Sunday, October 7, 2012

It is tempting to say that no greater proof of the exhaustion of the concept of the remix  could be found than the news that Nineties dude Beck has been working with Philip Glass on an album of remixes of the latter's work.

But hey, for all I know the versions (by the likes of Amon Tobin, Tyondai Braxton et al) are just brilliant. Maybe this record will defy the fate of all previous "Icon Gets Remixed by Admiring Descendants" albums that now clutter the bargain basements of M&VE and its equivalents worldwide.

Unmentioned in that piece is the fact that Glass himself did a club remix -- S'Express's "Hey Music Lover"-- back in 1989. "The Glass Cut" came about because a friend of Mark Moore's--journalist Louise Gray--had become friends with Glass. Gray was one of the original Shoom acieeed crew but also a long time fan of Minimalism and that whole New Music / New York downtown zone, and she spotted the affinities (repetition, trance, euphony, pulses, etc) between Glass/Reich/et al and house music very early.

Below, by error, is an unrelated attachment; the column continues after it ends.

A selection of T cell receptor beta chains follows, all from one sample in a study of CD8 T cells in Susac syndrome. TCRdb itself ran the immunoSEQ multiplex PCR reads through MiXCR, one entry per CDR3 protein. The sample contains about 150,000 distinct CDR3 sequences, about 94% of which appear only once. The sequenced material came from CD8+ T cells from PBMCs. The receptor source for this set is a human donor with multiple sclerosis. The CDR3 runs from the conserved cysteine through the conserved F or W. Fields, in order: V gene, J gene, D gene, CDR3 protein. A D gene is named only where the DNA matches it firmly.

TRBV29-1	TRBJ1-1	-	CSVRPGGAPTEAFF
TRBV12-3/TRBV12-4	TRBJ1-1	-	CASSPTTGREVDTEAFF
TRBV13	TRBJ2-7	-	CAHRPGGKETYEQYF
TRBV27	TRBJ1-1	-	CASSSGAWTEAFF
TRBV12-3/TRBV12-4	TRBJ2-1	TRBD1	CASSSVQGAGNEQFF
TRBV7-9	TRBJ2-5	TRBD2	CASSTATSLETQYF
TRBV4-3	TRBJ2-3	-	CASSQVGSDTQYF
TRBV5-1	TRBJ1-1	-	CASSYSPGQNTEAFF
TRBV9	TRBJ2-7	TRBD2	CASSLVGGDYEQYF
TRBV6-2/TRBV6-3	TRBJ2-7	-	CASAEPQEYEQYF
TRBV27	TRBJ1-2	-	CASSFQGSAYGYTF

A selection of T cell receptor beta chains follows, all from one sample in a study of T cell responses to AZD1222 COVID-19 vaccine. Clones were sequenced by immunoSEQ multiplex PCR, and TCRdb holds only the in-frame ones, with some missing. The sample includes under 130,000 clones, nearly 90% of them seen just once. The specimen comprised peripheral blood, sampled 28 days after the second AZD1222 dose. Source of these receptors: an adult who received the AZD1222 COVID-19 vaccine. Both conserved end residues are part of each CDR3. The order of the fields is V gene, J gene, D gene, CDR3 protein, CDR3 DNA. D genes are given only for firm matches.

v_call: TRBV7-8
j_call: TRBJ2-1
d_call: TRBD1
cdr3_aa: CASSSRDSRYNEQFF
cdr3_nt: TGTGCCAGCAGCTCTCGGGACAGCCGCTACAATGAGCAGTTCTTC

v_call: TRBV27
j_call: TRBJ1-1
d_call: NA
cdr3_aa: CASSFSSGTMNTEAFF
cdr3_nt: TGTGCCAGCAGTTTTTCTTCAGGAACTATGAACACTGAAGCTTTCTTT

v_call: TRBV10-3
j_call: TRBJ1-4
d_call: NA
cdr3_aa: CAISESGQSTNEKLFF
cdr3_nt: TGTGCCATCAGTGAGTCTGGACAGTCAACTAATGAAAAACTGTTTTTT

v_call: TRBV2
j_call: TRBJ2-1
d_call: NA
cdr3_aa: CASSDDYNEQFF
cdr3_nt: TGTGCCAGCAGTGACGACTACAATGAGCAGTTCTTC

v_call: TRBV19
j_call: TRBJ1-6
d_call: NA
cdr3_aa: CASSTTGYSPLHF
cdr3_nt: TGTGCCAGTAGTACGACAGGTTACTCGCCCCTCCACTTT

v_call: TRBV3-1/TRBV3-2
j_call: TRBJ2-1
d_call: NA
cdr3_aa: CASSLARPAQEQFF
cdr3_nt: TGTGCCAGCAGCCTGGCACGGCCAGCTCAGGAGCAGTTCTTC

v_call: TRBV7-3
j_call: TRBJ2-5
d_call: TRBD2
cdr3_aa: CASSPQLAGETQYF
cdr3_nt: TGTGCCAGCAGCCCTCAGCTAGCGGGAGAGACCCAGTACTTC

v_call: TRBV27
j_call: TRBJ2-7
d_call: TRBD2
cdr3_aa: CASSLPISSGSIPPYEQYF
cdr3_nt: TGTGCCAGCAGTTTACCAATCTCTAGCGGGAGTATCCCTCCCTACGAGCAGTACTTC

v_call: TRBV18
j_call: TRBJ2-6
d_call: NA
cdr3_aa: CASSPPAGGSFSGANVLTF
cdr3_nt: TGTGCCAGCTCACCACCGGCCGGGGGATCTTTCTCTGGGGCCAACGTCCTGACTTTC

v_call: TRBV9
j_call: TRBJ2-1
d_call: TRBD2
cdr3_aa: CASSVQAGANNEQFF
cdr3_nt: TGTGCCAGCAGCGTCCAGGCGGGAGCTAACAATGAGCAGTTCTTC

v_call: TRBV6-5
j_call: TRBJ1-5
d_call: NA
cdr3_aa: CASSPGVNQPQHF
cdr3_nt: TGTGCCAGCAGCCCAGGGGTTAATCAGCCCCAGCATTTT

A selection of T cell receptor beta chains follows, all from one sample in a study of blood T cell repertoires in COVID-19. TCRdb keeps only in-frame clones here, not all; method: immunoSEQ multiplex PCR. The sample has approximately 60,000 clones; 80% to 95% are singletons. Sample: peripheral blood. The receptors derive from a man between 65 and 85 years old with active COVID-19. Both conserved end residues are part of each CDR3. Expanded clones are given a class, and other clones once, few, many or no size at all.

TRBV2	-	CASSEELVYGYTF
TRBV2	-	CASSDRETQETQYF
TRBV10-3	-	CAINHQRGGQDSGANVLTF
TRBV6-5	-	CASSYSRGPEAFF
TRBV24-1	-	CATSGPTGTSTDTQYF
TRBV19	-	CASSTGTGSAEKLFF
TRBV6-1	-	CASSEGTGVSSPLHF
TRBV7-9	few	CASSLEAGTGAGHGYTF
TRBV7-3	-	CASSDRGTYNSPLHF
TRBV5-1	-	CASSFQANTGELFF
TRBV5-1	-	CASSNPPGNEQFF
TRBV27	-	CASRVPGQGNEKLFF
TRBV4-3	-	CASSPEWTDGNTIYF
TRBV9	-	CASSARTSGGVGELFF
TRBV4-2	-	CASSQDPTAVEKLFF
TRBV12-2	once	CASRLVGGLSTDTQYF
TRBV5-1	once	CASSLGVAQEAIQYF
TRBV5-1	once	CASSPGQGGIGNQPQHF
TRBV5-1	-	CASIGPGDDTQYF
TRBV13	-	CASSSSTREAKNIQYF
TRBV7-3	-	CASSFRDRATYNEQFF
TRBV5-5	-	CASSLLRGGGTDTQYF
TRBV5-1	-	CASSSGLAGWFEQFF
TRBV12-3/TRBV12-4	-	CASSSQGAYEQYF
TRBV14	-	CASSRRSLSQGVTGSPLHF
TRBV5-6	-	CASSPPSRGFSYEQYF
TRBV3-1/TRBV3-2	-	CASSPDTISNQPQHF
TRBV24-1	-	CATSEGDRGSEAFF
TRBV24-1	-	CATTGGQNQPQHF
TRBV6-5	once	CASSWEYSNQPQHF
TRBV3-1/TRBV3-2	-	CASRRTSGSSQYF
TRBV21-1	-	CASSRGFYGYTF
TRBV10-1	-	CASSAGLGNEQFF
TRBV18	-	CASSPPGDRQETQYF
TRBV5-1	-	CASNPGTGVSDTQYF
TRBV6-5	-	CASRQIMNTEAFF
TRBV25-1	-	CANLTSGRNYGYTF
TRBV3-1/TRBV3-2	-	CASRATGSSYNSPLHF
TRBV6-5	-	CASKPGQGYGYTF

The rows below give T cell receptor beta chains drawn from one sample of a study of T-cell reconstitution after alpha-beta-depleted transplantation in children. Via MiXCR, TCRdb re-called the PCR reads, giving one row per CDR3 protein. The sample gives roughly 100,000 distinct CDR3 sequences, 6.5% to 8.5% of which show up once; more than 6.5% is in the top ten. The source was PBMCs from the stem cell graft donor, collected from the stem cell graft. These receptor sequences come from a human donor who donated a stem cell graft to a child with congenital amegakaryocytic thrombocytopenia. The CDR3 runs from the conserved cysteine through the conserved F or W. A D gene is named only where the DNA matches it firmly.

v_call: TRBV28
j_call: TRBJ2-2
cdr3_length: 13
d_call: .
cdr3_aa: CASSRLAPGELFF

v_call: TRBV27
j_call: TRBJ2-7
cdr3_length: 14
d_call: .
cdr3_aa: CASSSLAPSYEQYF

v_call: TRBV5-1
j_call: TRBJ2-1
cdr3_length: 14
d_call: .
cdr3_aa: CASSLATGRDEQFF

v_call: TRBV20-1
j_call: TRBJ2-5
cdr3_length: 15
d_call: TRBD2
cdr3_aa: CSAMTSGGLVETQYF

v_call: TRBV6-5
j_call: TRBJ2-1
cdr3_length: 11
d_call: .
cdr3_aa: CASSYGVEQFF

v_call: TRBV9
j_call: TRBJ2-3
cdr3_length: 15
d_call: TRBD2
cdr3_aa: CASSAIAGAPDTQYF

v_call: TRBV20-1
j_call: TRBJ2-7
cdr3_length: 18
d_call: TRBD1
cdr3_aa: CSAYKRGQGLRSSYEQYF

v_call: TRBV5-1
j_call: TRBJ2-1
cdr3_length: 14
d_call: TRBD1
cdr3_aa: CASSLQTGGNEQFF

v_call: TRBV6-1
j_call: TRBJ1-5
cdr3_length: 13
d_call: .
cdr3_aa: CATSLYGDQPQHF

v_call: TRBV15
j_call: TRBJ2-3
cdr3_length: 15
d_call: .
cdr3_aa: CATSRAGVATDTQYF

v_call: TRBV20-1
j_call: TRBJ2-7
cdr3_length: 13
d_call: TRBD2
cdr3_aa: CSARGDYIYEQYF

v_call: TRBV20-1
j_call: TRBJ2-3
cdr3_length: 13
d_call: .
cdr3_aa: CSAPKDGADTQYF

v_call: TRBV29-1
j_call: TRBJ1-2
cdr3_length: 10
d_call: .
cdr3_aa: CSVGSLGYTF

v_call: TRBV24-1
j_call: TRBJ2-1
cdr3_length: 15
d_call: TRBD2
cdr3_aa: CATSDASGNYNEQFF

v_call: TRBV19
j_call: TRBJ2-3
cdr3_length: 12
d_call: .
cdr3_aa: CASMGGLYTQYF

A historical bridge between the two realms -- downtown minimalism and downtown postdisco-protohouse -- occurred earlier in the form of Arthur Russell. Who does crop up in the article as having effectively remixed a piece by Glass to the point where it became a new composition:

Glass: "I was doing a theater piece for the Mabou Mines, it was some Beckett piece, and I wrote him a cello piece, and he liked the work and was playing it. And I came back about three months later, and I heard it and I said, “Arthur, that’s beautiful, but what happened to the piece?” And he said, “No, no, that is what you wrote,” and I said, “Arthur, it’s no longer what I wrote, it’s your piece now.” And he thought I was being upset, he apologized and I said, “No, no, no, I think we should put you down as the composer.” He had reached the point of transformation. The incremental changes had turned it into this other thing. I love the fact that he did that."

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